Another clever machination resorted to 'hide' the real world is, changing the very definition of what India is or who do constitute India, the country. An eminent Telugu poet had remarked in the early 20th century, Desamante matti kaadoyi, desamante manushuloyi (roughly, 'it is not soil that defines a country, but it is its people). The concept of who those people are, is given a new meaning by the ruling classes. This is distinctly understood through the slogan of 'Shining India'. 'People', now mean just the rich and the middle-classes – those who are participating and can participate in the activities of the market. All the others are personae non gratae. It is not just the problems that are sought to be brushed under the carpet, but the very existence of the poor multitudes is being denied. Poverty rates are fudged; malnutrition, hunger, starvation deaths, suicides...everything is blatantly denied.


Mainstream media, the ever eager cohort, plays its part in erasing all the 'disturbing facts' and 'distressing signs' from the Indian drawing rooms. To prove that 'all is well', stories of how globalisation is doing good for the country, the increasing number of billionaires, the beautiful picture of high growth rates, spacious airport terminals, fashion shows and page 3 parties are churned with systematic regularity. Of course, at times, social evils and economic miseries too are 'covered'. But enough care is taken to ensure that these are not attributed to the private-greed encouraging LPG policies. Instead, the reasons for this sorry state of affairs are ascribed to an individual, a political party and/or politics in general. Policies are cleverly de-linked from politics and a conscious apathy towards politics and political participation in particular is generated. Remember, it is these very ruling classes, which had urged the students and youth to take interest in politics during the freedom struggle and this popular participation had transformed Mohandas Karamchand Gandhi into a Mahatma. But today, once on the saddles of power, they urge the youth to shun politics.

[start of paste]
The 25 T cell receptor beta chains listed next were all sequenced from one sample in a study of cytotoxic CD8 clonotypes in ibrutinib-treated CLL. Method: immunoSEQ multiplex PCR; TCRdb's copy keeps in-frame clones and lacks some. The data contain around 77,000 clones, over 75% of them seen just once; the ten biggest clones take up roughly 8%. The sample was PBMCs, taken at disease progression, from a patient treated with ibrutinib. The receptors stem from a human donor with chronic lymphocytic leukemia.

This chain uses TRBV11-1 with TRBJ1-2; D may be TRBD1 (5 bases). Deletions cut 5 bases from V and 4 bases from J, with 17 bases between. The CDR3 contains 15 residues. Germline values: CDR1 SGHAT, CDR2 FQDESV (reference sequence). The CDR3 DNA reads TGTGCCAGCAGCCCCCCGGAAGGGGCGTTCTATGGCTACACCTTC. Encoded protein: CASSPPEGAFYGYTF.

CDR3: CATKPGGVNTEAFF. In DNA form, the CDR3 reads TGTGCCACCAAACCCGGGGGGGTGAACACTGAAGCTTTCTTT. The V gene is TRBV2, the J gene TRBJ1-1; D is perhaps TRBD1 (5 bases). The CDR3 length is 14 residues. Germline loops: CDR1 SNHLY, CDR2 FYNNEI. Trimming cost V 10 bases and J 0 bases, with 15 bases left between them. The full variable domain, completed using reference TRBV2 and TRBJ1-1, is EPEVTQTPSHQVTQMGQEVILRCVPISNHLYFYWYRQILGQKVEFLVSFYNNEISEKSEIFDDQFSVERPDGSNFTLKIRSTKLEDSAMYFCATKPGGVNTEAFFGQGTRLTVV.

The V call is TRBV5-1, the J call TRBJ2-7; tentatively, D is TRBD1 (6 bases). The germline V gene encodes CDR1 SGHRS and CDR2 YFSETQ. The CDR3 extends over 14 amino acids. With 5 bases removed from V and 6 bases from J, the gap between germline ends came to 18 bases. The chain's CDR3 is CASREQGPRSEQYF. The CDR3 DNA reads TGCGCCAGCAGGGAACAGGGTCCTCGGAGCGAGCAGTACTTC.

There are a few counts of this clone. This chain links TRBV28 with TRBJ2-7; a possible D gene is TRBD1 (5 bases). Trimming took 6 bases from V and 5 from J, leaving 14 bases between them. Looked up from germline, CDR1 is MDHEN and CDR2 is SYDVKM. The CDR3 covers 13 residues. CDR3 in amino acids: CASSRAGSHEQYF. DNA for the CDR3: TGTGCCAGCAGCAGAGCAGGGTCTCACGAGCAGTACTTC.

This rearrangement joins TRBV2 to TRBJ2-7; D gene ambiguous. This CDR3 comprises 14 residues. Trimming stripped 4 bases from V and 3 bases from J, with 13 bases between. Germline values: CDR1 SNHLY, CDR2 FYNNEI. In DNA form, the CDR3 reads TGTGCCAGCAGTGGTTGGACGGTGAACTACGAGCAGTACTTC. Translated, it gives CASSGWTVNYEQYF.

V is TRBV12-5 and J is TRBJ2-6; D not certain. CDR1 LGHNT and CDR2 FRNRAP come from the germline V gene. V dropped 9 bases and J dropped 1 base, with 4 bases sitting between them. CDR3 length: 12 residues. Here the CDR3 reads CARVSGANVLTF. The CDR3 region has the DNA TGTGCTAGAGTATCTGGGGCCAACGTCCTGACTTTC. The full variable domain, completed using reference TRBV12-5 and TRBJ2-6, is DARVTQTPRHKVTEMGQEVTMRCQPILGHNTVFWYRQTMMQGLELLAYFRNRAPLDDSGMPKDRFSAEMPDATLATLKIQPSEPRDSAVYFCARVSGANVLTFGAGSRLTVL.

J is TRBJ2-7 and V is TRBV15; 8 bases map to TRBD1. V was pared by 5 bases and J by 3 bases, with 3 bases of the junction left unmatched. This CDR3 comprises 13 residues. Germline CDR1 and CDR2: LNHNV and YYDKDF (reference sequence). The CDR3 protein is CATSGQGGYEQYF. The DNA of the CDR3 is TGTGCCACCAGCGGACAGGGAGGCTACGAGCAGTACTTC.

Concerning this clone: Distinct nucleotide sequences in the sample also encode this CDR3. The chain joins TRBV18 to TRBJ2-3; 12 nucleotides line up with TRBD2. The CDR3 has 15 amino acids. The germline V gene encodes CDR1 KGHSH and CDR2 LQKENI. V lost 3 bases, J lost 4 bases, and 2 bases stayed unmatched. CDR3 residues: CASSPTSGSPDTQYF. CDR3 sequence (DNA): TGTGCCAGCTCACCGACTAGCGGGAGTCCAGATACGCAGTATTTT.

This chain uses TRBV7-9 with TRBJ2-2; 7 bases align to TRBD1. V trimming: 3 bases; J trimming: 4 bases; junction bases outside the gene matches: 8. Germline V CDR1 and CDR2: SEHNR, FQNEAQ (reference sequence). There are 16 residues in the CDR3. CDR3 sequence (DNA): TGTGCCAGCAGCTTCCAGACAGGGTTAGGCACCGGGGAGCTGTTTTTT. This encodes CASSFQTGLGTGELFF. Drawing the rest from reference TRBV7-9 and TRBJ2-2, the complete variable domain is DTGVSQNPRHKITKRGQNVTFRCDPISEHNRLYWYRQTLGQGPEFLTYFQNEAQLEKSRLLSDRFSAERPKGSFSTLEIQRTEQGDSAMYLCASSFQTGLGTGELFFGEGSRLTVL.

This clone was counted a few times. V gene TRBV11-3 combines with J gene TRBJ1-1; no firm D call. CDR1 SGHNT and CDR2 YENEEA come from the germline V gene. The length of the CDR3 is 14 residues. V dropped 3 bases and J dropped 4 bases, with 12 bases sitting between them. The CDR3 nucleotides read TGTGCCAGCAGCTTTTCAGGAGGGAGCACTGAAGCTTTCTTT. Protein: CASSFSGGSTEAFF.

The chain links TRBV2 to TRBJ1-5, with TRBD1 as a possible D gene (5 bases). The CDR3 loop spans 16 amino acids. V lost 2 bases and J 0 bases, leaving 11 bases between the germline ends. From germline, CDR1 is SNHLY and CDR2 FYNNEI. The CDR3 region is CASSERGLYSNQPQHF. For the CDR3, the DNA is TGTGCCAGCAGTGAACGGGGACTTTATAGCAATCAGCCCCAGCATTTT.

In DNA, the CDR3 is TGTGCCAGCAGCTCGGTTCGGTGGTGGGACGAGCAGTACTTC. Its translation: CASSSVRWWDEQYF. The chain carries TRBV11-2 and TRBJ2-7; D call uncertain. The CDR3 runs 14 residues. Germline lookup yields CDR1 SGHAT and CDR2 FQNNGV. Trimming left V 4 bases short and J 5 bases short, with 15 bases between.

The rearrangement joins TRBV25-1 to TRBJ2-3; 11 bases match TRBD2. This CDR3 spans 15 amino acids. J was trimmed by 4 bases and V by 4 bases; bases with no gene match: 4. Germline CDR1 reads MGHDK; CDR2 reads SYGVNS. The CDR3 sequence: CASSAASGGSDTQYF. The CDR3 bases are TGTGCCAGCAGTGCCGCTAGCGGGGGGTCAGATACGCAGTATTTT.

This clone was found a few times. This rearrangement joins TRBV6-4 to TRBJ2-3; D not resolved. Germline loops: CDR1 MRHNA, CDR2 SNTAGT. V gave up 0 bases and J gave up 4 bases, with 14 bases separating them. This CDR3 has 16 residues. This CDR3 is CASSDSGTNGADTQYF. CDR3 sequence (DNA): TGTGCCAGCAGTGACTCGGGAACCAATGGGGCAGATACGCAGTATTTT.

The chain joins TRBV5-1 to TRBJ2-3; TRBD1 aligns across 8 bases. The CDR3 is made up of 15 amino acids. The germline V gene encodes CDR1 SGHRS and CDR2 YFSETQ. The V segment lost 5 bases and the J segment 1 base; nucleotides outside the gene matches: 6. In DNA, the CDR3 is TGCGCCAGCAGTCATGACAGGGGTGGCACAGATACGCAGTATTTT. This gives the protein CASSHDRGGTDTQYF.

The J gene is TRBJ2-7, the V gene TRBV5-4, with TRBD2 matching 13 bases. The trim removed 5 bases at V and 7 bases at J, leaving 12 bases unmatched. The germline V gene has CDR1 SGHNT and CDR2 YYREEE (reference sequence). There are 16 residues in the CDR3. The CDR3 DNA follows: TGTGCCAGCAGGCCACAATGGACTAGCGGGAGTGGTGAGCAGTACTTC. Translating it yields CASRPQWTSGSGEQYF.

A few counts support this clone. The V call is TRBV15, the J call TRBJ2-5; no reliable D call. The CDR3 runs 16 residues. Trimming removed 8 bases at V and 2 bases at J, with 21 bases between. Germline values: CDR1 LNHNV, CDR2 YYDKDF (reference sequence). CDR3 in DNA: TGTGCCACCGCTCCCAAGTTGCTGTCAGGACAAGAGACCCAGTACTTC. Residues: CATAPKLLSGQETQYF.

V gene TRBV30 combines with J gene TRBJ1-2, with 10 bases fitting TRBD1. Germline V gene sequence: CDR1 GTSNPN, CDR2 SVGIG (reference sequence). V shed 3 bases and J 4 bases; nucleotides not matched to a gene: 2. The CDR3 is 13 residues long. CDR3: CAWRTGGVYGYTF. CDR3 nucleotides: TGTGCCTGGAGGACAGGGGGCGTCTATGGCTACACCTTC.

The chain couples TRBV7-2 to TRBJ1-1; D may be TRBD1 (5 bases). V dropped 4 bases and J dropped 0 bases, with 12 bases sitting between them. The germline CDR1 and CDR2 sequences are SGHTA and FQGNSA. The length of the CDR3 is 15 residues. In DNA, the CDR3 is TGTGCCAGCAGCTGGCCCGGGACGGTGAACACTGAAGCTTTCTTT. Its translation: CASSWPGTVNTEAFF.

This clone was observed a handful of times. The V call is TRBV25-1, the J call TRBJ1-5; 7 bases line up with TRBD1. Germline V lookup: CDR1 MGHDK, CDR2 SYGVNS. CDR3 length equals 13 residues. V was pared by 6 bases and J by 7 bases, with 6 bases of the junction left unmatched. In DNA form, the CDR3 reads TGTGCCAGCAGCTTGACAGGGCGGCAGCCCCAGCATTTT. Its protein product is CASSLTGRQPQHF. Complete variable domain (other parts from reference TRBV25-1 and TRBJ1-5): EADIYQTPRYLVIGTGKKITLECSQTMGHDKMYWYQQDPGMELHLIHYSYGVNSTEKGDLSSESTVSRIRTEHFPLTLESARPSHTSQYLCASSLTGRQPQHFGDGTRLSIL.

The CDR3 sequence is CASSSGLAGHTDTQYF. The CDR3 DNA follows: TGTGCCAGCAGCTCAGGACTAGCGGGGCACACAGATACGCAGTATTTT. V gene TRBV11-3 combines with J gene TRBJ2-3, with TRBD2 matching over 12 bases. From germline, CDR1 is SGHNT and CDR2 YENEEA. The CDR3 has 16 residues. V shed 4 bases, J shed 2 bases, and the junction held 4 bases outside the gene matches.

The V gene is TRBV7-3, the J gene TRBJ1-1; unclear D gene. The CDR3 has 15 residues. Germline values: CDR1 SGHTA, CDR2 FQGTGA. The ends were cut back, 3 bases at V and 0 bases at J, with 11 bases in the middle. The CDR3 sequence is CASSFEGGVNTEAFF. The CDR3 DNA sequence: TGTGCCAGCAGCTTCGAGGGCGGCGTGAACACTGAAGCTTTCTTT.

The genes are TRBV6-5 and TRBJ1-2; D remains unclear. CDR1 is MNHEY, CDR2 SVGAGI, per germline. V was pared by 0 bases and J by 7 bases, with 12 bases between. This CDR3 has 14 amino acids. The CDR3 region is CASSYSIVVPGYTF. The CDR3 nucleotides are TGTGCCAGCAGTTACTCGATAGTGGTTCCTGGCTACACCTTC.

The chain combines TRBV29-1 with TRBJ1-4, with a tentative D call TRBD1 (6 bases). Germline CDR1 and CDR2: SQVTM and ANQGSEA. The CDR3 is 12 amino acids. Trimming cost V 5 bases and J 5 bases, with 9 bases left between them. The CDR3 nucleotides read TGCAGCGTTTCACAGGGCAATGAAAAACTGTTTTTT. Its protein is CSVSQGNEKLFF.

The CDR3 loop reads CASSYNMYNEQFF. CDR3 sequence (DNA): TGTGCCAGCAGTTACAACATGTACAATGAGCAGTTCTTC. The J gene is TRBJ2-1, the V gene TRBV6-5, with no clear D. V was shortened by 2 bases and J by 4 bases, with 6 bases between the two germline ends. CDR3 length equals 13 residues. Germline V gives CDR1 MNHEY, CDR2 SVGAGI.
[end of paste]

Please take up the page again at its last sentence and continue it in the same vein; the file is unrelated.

The ruling classes are not bothered about the long-term havoc this does to our body politic. They are not just unconcerned about the harm to the democratic fabric, but in fact, want it. This does not mean that they stop talking about rights and freedoms – they extol individual rights, but despise collective rights. Right to organise, right to dissent, right to protest, right to strike, etc are castigated. It helps the political patrons of globalisation to pose as avowed democrats, but in reality they crush all forms of dissent that challenge their authority. Finance capital always strives for domination and not freedom. This explains the curtailment of labour rights and some judicial pronouncements on strikes, students' union elections etc. The scope of democracy is severely limited to just being part of the voting process, ignoring the fact that political democracy is intrinsically linked to economic, social and cultural democracy.




Globalisation is a philosophy that is contradictory to the basic principles enshrined in our constitution. It is not only opposed to socialism, but also inherently opposed to real democracy. It does not bother much if citizens are socio-political illiterates, ignorant of who their prime minister is, leave alone the policies implemented by the incumbent government. In fact, it desires the production of such individuals in hundreds of thousands. Globalisation also promotes cultural homogenisation and alienation. It alienates the youth from their decision making capabilities. They are made docile and indecisive about their future – even their education and employment. Market influences their decisions and decides for them. This passivity extends to the political sphere too and makes them shirk from their social responsibilities. Globalisation, thus, denies our country from harnessing the creative faculties of its youth by barring them from opportunities in all fields – educational, scientific, technological, cultural, social, economic and political. Ruling classes hope to thrive on this alienation of the youth.


History, however shows that their dreams are short-lived. Just as prince Siddhartha, coming into contact with reality turned into the Buddha, the middle-class and the youth too would once again realise their historic role. British thought that their education system would entrench their rule in the country. But it also produced visionaries and revolutionaries who sounded their death knell. Similarly, the efforts of the ruling classes to wean away people from their social responsibility too would only bear temporary dividends. As the crisis intensifies and the vacuousness of capitalism is exposed, they see through the illusions and join the real world in the struggle against the system. This of course, does not happen on its own. It needs to be worked upon.


The middle-class, which was earlier sensitive to the suffering of the unprivileged, is slowly made to shed its alliance with the poor, the downtrodden and thus their progressive element. They are slowly being co-opted by the ruling classes in their pro-liberalisation privatisation and globalisation project.